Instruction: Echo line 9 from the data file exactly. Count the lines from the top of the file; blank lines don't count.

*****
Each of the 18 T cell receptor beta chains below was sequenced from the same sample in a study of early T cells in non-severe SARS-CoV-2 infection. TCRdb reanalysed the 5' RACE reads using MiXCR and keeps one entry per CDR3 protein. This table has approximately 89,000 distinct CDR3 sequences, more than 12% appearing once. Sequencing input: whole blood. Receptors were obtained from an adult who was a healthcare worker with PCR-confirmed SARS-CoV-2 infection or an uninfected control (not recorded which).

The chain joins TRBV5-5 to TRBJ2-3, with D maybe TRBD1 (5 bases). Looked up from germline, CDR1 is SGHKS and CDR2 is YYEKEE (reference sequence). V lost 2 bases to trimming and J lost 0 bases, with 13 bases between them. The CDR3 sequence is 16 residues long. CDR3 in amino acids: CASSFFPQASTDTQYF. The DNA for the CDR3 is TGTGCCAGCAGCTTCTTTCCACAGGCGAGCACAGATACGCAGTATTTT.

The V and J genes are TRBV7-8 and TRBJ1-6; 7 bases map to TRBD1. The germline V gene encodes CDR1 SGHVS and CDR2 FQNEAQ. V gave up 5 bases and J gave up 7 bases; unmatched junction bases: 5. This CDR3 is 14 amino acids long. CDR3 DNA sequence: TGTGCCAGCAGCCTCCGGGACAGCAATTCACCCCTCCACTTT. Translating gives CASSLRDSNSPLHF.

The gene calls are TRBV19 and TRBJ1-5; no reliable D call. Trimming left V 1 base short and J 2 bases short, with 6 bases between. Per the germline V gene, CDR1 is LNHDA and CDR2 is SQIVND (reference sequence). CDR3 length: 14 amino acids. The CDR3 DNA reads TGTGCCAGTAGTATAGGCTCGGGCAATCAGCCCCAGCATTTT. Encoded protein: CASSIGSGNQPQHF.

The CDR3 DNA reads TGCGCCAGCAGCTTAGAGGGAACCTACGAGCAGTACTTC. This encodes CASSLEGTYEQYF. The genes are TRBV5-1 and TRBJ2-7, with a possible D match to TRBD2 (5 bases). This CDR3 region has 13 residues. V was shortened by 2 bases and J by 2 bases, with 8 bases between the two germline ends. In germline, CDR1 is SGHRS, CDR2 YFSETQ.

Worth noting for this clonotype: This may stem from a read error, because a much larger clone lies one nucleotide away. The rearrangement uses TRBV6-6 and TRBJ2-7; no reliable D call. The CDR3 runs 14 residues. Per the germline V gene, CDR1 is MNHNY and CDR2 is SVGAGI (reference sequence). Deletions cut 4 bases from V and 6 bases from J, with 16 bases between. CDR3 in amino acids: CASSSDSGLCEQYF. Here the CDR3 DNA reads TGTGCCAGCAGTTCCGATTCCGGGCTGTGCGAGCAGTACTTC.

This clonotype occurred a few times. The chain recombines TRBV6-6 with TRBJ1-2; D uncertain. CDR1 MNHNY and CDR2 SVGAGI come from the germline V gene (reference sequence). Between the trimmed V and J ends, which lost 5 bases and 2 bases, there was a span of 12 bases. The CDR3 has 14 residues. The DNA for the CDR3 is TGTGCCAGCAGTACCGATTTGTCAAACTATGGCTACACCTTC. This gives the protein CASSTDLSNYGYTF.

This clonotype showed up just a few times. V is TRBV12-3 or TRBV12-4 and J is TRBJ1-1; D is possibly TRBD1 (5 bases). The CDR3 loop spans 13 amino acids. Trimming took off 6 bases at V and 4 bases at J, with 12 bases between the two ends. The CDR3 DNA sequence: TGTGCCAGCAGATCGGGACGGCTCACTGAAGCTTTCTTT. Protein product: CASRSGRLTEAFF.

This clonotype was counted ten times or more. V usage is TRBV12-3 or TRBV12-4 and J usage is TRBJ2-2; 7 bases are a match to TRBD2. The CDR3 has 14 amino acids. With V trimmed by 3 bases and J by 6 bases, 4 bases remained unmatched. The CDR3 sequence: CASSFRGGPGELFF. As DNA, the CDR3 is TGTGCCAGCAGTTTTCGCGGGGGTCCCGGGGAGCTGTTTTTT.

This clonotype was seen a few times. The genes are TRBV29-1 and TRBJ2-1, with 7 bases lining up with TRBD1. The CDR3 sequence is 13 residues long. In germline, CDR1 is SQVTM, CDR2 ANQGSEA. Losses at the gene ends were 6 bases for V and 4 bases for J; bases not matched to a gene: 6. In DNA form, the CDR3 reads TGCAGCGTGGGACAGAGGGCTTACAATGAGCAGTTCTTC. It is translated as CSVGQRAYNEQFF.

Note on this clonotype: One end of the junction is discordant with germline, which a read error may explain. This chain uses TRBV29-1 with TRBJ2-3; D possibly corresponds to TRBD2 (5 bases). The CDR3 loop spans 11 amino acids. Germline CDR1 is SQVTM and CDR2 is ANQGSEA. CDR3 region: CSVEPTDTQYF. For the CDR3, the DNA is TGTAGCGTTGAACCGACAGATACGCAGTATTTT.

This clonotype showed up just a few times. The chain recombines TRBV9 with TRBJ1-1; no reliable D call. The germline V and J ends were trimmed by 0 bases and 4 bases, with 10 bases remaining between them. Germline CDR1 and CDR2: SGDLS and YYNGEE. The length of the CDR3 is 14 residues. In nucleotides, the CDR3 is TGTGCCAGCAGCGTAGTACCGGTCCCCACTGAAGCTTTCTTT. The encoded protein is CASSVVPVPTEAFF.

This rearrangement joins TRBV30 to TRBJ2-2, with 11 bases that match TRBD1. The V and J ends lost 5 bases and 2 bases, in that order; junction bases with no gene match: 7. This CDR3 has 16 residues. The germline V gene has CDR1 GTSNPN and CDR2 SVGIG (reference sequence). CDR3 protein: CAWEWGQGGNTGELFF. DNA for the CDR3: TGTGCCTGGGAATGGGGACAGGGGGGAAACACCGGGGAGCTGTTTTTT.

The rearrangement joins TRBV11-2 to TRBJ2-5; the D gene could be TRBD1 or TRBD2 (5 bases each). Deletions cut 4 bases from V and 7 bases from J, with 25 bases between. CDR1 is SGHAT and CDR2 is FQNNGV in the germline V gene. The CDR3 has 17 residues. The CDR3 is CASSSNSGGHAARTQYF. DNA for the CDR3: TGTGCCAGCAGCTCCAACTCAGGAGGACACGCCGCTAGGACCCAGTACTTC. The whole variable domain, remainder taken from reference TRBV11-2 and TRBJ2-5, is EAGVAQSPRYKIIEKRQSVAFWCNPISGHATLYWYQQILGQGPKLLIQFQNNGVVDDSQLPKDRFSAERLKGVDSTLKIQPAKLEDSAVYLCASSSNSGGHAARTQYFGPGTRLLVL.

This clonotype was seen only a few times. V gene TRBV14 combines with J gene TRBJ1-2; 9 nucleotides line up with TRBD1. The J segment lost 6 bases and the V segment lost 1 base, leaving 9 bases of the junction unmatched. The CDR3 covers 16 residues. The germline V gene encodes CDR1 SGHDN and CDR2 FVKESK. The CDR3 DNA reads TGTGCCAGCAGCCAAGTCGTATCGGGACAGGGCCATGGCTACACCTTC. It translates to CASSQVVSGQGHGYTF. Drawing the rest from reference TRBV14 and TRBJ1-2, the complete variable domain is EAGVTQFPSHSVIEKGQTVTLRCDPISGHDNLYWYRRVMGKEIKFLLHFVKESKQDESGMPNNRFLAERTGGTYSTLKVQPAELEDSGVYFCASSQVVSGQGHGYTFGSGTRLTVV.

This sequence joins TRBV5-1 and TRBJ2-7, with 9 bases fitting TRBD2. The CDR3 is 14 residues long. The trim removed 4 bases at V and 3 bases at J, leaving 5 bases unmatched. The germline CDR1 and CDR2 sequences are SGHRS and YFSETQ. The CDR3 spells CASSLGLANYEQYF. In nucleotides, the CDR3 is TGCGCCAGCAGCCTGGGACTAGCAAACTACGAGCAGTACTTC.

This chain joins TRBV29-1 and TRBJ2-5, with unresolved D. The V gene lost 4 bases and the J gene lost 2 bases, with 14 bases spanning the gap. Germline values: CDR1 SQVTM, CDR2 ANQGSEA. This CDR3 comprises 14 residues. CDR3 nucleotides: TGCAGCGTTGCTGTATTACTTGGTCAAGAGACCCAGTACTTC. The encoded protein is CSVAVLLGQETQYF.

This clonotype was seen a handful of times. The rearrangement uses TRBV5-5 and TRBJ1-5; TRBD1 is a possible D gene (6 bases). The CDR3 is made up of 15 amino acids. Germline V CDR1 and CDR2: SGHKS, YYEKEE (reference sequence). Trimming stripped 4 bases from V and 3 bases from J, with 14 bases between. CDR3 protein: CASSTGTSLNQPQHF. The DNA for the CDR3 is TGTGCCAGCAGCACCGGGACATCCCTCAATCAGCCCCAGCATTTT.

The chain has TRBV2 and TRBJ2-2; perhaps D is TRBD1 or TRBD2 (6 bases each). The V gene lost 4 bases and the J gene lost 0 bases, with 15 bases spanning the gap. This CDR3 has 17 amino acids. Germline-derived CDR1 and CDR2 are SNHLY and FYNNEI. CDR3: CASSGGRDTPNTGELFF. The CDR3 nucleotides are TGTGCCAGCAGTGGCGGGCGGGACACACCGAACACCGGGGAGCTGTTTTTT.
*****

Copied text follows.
This clonotype was counted ten times or more. V usage is TRBV12-3 or TRBV12-4 and J usage is TRBJ2-2; 7 bases are a match to TRBD2. The CDR3 has 14 amino acids. With V trimmed by 3 bases and J by 6 bases, 4 bases remained unmatched. The CDR3 sequence: CASSFRGGPGELFF. As DNA, the CDR3 is TGTGCCAGCAGTTTTCGCGGGGGTCCCGGGGAGCTGTTTTTT.